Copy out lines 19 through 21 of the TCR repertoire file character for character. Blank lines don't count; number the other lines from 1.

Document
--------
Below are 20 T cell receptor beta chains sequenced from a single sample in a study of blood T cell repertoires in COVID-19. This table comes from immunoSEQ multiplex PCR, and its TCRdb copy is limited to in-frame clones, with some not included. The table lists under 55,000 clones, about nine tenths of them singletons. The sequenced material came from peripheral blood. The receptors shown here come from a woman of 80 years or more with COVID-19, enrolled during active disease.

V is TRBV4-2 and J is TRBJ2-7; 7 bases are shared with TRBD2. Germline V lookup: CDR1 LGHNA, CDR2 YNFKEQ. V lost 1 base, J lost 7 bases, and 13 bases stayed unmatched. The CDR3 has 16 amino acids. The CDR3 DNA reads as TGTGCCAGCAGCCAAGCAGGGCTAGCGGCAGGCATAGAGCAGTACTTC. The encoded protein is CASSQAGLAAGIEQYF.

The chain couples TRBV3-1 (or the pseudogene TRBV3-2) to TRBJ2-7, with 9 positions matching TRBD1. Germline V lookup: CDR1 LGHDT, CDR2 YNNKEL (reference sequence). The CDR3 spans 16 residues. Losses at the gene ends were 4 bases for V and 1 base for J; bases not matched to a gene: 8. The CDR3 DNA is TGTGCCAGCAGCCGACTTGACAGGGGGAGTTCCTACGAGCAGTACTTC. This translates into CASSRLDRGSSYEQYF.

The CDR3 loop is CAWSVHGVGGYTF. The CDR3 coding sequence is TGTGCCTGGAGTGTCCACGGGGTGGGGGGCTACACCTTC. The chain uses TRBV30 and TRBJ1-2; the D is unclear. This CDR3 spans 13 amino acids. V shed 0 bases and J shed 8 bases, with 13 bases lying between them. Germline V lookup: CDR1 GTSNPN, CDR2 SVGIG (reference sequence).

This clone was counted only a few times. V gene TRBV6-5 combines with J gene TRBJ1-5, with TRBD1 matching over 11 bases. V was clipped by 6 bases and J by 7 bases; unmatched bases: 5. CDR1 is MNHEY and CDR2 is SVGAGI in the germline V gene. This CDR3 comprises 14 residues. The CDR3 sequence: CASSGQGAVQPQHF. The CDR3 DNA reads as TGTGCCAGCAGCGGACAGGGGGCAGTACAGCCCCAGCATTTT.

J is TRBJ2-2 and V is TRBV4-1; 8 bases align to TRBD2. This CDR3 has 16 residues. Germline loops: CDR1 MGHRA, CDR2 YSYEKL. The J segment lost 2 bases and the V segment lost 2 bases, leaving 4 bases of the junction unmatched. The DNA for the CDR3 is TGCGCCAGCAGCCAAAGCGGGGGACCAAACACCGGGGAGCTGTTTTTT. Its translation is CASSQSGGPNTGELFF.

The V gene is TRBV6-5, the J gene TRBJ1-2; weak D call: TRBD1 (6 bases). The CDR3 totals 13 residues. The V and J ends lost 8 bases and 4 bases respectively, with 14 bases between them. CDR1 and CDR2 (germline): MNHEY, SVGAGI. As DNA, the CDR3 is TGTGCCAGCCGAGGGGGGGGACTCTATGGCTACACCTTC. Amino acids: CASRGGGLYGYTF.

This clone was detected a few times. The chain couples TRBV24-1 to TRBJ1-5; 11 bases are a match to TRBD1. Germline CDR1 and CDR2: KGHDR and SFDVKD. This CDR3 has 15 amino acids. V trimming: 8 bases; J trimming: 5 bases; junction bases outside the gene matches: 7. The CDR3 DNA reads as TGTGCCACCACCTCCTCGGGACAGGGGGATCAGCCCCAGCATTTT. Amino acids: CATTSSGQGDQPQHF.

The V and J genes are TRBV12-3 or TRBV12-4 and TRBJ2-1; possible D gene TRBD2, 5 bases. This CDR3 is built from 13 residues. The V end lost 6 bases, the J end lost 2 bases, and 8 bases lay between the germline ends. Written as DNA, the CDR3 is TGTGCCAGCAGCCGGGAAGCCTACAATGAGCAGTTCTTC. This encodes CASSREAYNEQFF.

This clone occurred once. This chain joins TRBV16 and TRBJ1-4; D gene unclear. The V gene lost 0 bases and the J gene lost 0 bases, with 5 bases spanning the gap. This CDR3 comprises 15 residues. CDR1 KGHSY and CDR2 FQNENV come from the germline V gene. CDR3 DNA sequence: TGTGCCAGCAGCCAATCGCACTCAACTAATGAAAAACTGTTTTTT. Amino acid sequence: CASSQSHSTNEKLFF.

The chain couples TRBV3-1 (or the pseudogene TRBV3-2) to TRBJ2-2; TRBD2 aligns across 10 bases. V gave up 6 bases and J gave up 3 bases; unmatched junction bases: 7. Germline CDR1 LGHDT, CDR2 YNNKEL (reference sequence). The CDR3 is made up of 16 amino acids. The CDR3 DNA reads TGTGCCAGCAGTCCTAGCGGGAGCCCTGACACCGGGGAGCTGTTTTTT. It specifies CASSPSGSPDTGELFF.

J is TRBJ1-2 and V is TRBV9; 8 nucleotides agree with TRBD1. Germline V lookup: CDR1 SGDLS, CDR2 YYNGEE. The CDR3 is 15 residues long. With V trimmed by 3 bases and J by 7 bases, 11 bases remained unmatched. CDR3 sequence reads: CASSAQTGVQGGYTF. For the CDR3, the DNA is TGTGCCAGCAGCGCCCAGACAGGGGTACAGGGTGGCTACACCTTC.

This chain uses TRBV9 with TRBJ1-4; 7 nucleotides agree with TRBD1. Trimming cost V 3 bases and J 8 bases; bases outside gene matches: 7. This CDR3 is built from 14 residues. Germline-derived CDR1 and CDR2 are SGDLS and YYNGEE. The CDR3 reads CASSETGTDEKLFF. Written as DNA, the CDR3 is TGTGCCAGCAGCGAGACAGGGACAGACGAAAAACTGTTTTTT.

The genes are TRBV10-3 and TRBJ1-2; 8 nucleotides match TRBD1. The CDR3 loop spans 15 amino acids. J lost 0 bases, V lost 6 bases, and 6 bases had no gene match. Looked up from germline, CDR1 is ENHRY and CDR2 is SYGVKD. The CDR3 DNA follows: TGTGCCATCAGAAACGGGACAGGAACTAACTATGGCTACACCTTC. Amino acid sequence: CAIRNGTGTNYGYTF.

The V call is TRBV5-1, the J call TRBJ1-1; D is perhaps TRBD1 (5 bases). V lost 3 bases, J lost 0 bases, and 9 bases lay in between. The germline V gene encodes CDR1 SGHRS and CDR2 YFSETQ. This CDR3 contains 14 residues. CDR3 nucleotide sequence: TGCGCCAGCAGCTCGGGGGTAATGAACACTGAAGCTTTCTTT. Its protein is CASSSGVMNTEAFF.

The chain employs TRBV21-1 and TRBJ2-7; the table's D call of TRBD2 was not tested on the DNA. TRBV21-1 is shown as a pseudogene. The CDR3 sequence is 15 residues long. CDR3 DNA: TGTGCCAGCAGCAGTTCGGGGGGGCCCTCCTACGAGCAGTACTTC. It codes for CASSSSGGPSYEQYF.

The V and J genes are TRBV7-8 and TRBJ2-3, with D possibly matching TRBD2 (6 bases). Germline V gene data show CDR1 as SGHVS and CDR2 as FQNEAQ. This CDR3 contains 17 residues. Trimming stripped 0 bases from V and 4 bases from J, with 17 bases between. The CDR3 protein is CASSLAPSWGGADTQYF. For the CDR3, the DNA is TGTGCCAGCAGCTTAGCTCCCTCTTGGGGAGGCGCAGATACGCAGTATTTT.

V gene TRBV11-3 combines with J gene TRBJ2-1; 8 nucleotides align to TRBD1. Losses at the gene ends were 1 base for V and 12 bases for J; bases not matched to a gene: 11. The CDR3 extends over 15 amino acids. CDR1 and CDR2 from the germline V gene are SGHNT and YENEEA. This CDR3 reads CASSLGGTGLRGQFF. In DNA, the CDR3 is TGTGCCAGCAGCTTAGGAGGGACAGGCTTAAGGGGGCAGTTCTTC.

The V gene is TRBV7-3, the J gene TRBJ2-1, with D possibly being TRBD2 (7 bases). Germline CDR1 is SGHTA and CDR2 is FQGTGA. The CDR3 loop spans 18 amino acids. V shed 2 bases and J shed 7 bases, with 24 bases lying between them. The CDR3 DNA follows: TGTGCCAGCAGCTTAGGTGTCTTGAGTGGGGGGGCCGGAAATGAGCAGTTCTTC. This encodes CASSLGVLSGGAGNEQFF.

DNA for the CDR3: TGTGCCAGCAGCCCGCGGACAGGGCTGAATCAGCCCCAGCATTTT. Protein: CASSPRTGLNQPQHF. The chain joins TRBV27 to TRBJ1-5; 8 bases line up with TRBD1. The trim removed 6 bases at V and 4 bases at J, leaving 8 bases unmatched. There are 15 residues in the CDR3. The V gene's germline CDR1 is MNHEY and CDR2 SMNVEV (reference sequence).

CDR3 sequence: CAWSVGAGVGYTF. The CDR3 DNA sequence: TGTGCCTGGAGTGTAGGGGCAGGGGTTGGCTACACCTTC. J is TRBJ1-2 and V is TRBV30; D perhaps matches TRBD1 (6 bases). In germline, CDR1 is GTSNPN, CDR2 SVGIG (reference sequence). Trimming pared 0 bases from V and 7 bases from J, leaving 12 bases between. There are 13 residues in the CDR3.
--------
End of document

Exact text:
The V gene is TRBV7-3, the J gene TRBJ2-1, with D possibly being TRBD2 (7 bases). Germline CDR1 is SGHTA and CDR2 is FQGTGA. The CDR3 loop spans 18 amino acids. V shed 2 bases and J shed 7 bases, with 24 bases lying between them. The CDR3 DNA follows: TGTGCCAGCAGCTTAGGTGTCTTGAGTGGGGGGGCCGGAAATGAGCAGTTCTTC. This encodes CASSLGVLSGGAGNEQFF.

DNA for the CDR3: TGTGCCAGCAGCCCGCGGACAGGGCTGAATCAGCCCCAGCATTTT. Protein: CASSPRTGLNQPQHF. The chain joins TRBV27 to TRBJ1-5; 8 bases line up with TRBD1. The trim removed 6 bases at V and 4 bases at J, leaving 8 bases unmatched. There are 15 residues in the CDR3. The V gene's germline CDR1 is MNHEY and CDR2 SMNVEV (reference sequence).

CDR3 sequence: CAWSVGAGVGYTF. The CDR3 DNA sequence: TGTGCCTGGAGTGTAGGGGCAGGGGTTGGCTACACCTTC. J is TRBJ1-2 and V is TRBV30; D perhaps matches TRBD1 (6 bases). In germline, CDR1 is GTSNPN, CDR2 SVGIG (reference sequence). Trimming pared 0 bases from V and 7 bases from J, leaving 12 bases between. There are 13 residues in the CDR3.